Other advantages and capabilities of the present invention will become apparent from the following detailed description of the preferred embodiments when taken in conjunction with the attached drawing, in which:
FIG. 1 is a simplified schematic showing the temperature compensating feature of the present invention.
FIG. 2 is a simplified schematic showing the conversion of the compensated output to a coherent, real time output.
FIG. 3 is a graphic representation plotting instantaneous corrosion against time for a compensated and an uncompensated corrosion measurement system.
The first step in providing complete compensation to a corrosion measurement system for variations in the temperature of the corrosive atmosphere as taught by the present invention involves obtaining an electrical signal that varies proportionately with the temperature of the corrosive atmosphere. This signal provides the basis for a reference signal against which the extent of corrosion of an electrical resistance element disposed in the corrosive atmosphere may be measured. The reference signal is particularly useful in combination with an uncompensated output from a typical electrical resistance corrosion measurement system, wherein electrical resistance elements are inserted into the corrosive atmosphere. Electrical instrumentation, such as a transformer or a power source, may be utilized to provide a generated signal (such as current or voltage) in the resistance elements. Various electrical measuring means may be used to sense changes in the signals generated in the resistance elements. These changes may be caused by corrosion of the resistance elements, and, to a large extent, the temperature of the corrosive atmosphere. As resistance element corrosion proceeds, the resistance of the elements would tend to increase, due to the decrease in their cross-sectional area. However, a large apparent change in resistance, which may partially or completely offset the change due to corrosion or may enhance the change due to corrosion, will appear due to the temperature of the corrosive atmosphere. In the present invention, a temperature sensing device, suchas a thermometer, thermocouple, or resistance thermometer, is used to provide an electrical signal proportional only to temperature variations of the corrosive atmosphere, which becomes the reference against which system corrosion is measured. Ideally, the temperature sensing device is disposed in as close proximity as possible to the resistance element, in order to sense the temperature variations of the resistance element. For instance, a thermocouple could be attached to a protected surface of the active (corroding) resistance element. Through appropriate calibration and balancing procedures performed on the electrical resistance element, it may be determined what fractional portion of the generated signal is due to temperature effects, so that the reference signal may be used to offset this fractional portion. A subtractor circuit may be utilized to combine the uncompensated system output due to the generated signal in the resistance element and the reference signal such that the net resulting output is independent of fluctuation due to temperature variations of the corrosive atmosphere. In some instances, it will be necessary to reduce or increase the magnitude of the reference signal by appropriate scaling, so that it will have the proper offsetting effect on the uncompensated system output. This final trimming, which is necessary to arrive at the compensated system output, can be accomplished as part of the overall system calibration.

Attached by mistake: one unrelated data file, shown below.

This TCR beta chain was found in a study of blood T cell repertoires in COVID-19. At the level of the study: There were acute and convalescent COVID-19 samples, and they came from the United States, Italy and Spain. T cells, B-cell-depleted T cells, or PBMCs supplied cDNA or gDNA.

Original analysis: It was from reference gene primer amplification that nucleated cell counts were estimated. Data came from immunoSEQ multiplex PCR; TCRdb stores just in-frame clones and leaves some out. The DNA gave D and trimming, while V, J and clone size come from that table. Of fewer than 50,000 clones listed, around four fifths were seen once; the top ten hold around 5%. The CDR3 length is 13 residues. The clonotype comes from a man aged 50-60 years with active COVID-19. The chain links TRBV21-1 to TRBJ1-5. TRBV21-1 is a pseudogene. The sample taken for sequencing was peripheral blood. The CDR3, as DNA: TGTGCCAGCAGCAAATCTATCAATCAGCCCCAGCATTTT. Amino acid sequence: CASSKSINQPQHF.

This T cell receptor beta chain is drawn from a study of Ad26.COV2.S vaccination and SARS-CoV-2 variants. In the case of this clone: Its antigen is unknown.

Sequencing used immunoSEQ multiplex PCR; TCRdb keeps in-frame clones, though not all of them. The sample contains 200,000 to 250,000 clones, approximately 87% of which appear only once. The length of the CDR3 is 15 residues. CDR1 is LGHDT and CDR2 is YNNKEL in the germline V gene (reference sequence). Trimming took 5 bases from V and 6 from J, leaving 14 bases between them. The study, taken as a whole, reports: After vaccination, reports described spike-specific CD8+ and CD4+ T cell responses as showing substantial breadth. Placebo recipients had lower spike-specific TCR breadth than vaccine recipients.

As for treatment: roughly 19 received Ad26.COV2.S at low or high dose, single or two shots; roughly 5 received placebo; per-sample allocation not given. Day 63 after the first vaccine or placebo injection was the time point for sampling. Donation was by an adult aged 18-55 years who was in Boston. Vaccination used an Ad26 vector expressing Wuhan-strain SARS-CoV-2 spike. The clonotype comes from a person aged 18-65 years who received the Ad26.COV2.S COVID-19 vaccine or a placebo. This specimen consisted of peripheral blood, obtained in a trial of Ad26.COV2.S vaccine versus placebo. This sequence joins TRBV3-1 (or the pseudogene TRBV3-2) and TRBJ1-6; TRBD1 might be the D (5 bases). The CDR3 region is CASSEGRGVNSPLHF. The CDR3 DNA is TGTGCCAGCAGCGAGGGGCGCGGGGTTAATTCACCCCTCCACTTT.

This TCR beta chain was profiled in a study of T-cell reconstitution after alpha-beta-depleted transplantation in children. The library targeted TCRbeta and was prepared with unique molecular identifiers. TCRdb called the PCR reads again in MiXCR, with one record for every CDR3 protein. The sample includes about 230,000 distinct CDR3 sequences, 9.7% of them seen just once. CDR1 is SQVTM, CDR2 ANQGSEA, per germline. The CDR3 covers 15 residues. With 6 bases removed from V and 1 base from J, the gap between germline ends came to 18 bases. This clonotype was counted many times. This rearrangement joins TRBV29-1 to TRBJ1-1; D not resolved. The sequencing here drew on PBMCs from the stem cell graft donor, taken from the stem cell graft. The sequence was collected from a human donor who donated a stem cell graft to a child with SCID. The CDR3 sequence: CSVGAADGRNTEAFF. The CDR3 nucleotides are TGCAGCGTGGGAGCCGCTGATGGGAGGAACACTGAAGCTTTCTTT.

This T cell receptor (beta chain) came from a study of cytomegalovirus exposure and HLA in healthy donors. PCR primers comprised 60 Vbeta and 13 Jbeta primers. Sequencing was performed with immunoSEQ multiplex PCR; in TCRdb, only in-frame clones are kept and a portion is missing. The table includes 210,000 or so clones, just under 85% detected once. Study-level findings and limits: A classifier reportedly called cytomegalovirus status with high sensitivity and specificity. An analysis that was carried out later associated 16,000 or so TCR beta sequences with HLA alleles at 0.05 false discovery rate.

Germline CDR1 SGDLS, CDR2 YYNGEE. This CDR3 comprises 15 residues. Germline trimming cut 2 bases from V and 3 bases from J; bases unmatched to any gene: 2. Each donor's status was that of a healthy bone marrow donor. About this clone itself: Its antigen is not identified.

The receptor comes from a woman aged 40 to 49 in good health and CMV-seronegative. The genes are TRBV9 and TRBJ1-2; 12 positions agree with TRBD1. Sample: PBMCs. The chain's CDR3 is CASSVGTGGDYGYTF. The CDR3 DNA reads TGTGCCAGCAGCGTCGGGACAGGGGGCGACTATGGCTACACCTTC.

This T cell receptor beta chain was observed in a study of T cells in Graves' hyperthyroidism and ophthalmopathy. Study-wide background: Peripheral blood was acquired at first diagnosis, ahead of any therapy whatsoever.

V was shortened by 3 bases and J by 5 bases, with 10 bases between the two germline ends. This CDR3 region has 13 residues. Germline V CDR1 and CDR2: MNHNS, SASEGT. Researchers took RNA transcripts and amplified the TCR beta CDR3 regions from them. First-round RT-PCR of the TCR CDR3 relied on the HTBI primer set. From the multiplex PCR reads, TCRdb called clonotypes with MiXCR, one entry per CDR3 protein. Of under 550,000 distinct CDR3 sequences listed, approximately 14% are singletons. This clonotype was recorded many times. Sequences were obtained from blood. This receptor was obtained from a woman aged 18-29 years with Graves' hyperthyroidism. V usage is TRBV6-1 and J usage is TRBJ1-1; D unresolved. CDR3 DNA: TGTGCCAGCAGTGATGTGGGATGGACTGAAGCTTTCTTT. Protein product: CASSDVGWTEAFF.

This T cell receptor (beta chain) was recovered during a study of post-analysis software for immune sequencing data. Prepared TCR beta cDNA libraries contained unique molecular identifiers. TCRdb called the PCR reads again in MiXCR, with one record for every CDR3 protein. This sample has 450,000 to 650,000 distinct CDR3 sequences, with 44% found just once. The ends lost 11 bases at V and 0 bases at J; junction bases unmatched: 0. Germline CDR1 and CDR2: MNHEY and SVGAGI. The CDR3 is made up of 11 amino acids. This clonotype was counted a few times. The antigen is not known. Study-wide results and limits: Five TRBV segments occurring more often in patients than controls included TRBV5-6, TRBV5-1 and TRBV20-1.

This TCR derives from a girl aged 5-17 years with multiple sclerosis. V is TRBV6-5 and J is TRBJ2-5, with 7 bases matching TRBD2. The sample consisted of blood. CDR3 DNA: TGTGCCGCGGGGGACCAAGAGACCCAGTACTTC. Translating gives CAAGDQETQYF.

One particularly useful embodiment of the present invention involves taking a supplied signal from the electrical instrumentation associated with the corrosion measurement system, which signal may be a driving voltage or current, and electrically combining it with the measurable signal it induces across the noncorroding reference element. As the temperature varies, the apparent thickness of the reference element changes due to a temperature-induced change in resistance. Since no corrosion or erosion of the reference element can occur, the change in resistance becomes a measure of change in temperature. By monitoring the induced signal across the reference element and making the appropriate comparison with the inducing, driving signal, the reference element becomes a resistance thermometer. One method of making this comparison is to maintain at a constance level a voltage signal induced across the reference element by varying the drive current. This method is being accomplished in some presently existing corrosion measurement systems, for instance the Magna Instruments, Inc., Corrosometer System, but for other reasons than for providing a resistance thermometer. The varying drive current, then, becomes a signal which varies proportionately with the temperature.